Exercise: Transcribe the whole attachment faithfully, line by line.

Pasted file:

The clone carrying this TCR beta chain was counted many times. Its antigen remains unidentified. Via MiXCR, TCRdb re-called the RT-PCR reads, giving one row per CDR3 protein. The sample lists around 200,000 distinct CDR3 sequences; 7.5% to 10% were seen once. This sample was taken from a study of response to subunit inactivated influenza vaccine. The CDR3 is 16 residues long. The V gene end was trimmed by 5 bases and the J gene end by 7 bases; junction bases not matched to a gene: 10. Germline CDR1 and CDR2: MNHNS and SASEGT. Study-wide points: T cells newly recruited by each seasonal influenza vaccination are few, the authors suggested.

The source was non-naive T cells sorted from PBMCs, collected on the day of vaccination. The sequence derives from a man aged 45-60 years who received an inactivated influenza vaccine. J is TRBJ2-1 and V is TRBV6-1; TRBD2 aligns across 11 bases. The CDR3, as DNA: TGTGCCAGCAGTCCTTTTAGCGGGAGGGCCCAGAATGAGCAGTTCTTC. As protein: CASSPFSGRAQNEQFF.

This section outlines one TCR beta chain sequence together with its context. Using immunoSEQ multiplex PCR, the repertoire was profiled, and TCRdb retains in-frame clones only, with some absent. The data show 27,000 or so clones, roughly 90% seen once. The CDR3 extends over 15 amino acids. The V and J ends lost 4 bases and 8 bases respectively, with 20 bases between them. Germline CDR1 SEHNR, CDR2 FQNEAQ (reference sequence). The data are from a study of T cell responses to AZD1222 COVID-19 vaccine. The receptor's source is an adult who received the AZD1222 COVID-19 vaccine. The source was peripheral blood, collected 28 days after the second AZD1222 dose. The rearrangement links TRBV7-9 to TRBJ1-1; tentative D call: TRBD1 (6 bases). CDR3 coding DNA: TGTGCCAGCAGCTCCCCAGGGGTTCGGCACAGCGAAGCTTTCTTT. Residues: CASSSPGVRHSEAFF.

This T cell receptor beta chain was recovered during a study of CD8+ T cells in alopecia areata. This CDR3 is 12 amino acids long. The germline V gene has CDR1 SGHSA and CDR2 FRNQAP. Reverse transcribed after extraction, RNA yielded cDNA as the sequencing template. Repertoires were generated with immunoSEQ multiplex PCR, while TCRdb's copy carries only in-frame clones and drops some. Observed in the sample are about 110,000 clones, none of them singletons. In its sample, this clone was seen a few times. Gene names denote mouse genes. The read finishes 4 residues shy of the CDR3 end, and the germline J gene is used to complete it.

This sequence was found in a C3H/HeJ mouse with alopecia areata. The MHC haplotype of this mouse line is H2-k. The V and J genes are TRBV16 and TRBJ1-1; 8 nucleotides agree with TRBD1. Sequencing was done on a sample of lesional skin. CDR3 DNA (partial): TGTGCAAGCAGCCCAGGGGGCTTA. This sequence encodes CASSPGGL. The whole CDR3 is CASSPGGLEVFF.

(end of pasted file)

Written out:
The clone carrying this TCR beta chain was counted many times. Its antigen remains unidentified. Via MiXCR, TCRdb re-called the RT-PCR reads, giving one row per CDR3 protein. The sample lists around 200,000 distinct CDR3 sequences; 7.5% to 10% were seen once. This sample was taken from a study of response to subunit inactivated influenza vaccine. The CDR3 is 16 residues long. The V gene end was trimmed by 5 bases and the J gene end by 7 bases; junction bases not matched to a gene: 10. Germline CDR1 and CDR2: MNHNS and SASEGT. Study-wide points: T cells newly recruited by each seasonal influenza vaccination are few, the authors suggested.

The source was non-naive T cells sorted from PBMCs, collected on the day of vaccination. The sequence derives from a man aged 45-60 years who received an inactivated influenza vaccine. J is TRBJ2-1 and V is TRBV6-1; TRBD2 aligns across 11 bases. The CDR3, as DNA: TGTGCCAGCAGTCCTTTTAGCGGGAGGGCCCAGAATGAGCAGTTCTTC. As protein: CASSPFSGRAQNEQFF.

This section outlines one TCR beta chain sequence together with its context. Using immunoSEQ multiplex PCR, the repertoire was profiled, and TCRdb retains in-frame clones only, with some absent. The data show 27,000 or so clones, roughly 90% seen once. The CDR3 extends over 15 amino acids. The V and J ends lost 4 bases and 8 bases respectively, with 20 bases between them. Germline CDR1 SEHNR, CDR2 FQNEAQ (reference sequence). The data are from a study of T cell responses to AZD1222 COVID-19 vaccine. The receptor's source is an adult who received the AZD1222 COVID-19 vaccine. The source was peripheral blood, collected 28 days after the second AZD1222 dose. The rearrangement links TRBV7-9 to TRBJ1-1; tentative D call: TRBD1 (6 bases). CDR3 coding DNA: TGTGCCAGCAGCTCCCCAGGGGTTCGGCACAGCGAAGCTTTCTTT. Residues: CASSSPGVRHSEAFF.

This T cell receptor beta chain was recovered during a study of CD8+ T cells in alopecia areata. This CDR3 is 12 amino acids long. The germline V gene has CDR1 SGHSA and CDR2 FRNQAP. Reverse transcribed after extraction, RNA yielded cDNA as the sequencing template. Repertoires were generated with immunoSEQ multiplex PCR, while TCRdb's copy carries only in-frame clones and drops some. Observed in the sample are about 110,000 clones, none of them singletons. In its sample, this clone was seen a few times. Gene names denote mouse genes. The read finishes 4 residues shy of the CDR3 end, and the germline J gene is used to complete it.

This sequence was found in a C3H/HeJ mouse with alopecia areata. The MHC haplotype of this mouse line is H2-k. The V and J genes are TRBV16 and TRBJ1-1; 8 nucleotides agree with TRBD1. Sequencing was done on a sample of lesional skin. CDR3 DNA (partial): TGTGCAAGCAGCCCAGGGGGCTTA. This sequence encodes CASSPGGL. The whole CDR3 is CASSPGGLEVFF.